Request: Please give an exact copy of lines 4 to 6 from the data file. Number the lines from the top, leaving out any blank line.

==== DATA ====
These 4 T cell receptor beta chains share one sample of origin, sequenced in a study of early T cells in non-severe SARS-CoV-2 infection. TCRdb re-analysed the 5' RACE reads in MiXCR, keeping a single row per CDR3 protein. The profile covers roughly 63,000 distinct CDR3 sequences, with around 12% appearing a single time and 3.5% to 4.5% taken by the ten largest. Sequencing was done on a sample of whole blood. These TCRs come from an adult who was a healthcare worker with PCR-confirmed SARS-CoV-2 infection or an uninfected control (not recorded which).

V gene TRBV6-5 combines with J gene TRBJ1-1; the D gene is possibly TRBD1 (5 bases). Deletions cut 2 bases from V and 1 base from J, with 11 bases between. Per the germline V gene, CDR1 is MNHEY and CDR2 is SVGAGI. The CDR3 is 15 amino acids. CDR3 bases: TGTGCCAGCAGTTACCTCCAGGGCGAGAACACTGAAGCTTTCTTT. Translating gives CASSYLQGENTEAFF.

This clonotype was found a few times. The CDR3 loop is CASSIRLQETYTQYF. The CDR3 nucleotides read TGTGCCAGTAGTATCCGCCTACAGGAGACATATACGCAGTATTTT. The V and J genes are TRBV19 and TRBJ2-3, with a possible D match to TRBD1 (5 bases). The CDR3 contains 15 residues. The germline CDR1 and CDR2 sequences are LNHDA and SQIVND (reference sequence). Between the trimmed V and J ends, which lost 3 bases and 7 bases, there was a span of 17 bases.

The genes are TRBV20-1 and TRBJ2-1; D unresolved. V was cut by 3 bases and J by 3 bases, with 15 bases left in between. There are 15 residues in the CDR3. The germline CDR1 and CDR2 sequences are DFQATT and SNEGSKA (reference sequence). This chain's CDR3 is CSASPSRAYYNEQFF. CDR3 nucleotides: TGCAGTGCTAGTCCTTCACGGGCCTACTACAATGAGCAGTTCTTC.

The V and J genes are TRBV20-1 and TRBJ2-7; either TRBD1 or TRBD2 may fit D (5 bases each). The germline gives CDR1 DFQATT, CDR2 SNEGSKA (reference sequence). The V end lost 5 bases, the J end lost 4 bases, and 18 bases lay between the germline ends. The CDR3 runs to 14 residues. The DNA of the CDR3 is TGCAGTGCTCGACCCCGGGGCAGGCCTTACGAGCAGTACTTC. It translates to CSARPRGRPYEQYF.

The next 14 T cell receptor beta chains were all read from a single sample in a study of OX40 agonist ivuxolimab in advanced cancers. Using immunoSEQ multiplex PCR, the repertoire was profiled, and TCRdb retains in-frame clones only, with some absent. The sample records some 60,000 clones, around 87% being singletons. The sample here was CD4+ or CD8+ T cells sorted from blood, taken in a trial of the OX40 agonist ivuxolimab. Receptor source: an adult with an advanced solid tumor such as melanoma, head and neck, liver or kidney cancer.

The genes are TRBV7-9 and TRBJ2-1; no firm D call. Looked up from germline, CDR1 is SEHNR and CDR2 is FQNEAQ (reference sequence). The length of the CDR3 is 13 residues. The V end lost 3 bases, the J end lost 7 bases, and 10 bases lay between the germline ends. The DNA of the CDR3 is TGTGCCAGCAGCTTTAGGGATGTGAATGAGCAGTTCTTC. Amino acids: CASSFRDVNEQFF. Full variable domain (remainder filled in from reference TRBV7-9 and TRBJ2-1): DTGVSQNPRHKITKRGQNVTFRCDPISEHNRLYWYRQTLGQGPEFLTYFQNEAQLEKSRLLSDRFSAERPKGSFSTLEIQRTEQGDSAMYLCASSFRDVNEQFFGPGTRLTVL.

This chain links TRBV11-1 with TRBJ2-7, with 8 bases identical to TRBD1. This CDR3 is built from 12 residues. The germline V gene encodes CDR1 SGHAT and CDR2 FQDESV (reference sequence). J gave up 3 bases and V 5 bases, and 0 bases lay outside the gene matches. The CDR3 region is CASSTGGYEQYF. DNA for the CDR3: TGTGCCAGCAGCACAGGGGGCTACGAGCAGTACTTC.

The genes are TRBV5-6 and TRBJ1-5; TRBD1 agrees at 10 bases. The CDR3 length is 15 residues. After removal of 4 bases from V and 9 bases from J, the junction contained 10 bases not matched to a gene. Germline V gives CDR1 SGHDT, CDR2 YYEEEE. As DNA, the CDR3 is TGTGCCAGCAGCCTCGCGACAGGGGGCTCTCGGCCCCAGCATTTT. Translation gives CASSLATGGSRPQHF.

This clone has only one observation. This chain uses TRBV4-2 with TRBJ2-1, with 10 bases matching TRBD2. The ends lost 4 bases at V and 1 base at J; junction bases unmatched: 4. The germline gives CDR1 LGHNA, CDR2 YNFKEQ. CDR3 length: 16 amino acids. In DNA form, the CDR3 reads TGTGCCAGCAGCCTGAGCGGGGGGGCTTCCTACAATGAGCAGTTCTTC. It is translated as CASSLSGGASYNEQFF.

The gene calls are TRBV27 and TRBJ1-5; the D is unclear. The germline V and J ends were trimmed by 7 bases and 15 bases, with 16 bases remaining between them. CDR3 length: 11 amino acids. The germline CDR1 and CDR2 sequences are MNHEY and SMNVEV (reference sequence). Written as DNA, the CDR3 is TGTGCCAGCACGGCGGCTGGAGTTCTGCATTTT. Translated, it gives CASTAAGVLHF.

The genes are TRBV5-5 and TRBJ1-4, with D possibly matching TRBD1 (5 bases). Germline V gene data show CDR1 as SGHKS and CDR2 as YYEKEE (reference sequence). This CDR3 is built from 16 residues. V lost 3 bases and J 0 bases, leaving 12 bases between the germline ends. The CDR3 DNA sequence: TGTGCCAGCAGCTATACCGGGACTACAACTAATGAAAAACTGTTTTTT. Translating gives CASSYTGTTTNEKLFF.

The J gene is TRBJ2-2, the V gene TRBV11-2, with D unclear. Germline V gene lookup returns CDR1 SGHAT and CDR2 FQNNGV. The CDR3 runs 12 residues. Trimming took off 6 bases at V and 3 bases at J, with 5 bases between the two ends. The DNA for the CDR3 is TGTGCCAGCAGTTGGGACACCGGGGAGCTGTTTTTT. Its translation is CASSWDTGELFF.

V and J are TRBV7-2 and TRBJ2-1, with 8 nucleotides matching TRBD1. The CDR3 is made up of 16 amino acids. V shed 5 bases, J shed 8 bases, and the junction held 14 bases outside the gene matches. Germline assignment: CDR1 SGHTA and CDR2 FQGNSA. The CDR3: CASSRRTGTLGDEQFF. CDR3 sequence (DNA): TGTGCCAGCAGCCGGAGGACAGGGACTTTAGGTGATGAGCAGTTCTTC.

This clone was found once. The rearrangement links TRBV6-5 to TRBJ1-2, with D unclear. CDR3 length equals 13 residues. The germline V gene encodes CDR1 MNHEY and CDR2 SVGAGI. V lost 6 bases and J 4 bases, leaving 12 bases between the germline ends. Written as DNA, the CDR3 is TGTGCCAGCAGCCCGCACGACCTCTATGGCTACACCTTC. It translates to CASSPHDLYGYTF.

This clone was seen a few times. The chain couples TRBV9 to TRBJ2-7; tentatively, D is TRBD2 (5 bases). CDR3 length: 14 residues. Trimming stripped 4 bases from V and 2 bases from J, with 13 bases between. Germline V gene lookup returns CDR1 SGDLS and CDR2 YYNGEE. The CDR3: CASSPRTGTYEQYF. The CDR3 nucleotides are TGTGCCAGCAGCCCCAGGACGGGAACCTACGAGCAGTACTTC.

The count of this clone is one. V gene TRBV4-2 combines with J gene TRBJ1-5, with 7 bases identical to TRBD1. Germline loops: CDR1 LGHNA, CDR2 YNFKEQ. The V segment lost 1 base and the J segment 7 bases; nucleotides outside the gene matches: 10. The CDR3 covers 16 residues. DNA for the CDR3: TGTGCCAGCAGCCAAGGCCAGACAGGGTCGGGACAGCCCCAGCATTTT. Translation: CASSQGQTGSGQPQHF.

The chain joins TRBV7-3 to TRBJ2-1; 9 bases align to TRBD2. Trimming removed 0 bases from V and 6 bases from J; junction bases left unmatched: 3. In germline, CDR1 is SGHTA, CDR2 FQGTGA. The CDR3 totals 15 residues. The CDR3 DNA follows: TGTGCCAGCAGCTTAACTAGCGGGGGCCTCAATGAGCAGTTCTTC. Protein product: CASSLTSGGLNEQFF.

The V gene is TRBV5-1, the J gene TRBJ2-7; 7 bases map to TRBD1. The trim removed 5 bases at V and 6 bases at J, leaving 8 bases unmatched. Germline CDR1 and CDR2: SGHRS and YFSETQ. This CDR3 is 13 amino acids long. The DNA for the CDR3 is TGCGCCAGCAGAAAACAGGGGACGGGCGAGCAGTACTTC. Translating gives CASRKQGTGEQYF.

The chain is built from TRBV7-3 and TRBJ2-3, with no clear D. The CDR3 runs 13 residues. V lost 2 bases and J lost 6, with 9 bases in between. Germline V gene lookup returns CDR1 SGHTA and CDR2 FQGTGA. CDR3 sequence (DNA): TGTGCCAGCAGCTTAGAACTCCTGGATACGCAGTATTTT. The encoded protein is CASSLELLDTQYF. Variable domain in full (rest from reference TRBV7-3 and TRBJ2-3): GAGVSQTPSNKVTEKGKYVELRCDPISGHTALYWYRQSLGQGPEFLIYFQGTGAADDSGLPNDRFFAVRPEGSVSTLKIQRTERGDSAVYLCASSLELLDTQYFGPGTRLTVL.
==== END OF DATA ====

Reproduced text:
The genes are TRBV20-1 and TRBJ2-1; D unresolved. V was cut by 3 bases and J by 3 bases, with 15 bases left in between. There are 15 residues in the CDR3. The germline CDR1 and CDR2 sequences are DFQATT and SNEGSKA (reference sequence). This chain's CDR3 is CSASPSRAYYNEQFF. CDR3 nucleotides: TGCAGTGCTAGTCCTTCACGGGCCTACTACAATGAGCAGTTCTTC.

The V and J genes are TRBV20-1 and TRBJ2-7; either TRBD1 or TRBD2 may fit D (5 bases each). The germline gives CDR1 DFQATT, CDR2 SNEGSKA (reference sequence). The V end lost 5 bases, the J end lost 4 bases, and 18 bases lay between the germline ends. The CDR3 runs to 14 residues. The DNA of the CDR3 is TGCAGTGCTCGACCCCGGGGCAGGCCTTACGAGCAGTACTTC. It translates to CSARPRGRPYEQYF.

The next 14 T cell receptor beta chains were all read from a single sample in a study of OX40 agonist ivuxolimab in advanced cancers. Using immunoSEQ multiplex PCR, the repertoire was profiled, and TCRdb retains in-frame clones only, with some absent. The sample records some 60,000 clones, around 87% being singletons. The sample here was CD4+ or CD8+ T cells sorted from blood, taken in a trial of the OX40 agonist ivuxolimab. Receptor source: an adult with an advanced solid tumor such as melanoma, head and neck, liver or kidney cancer.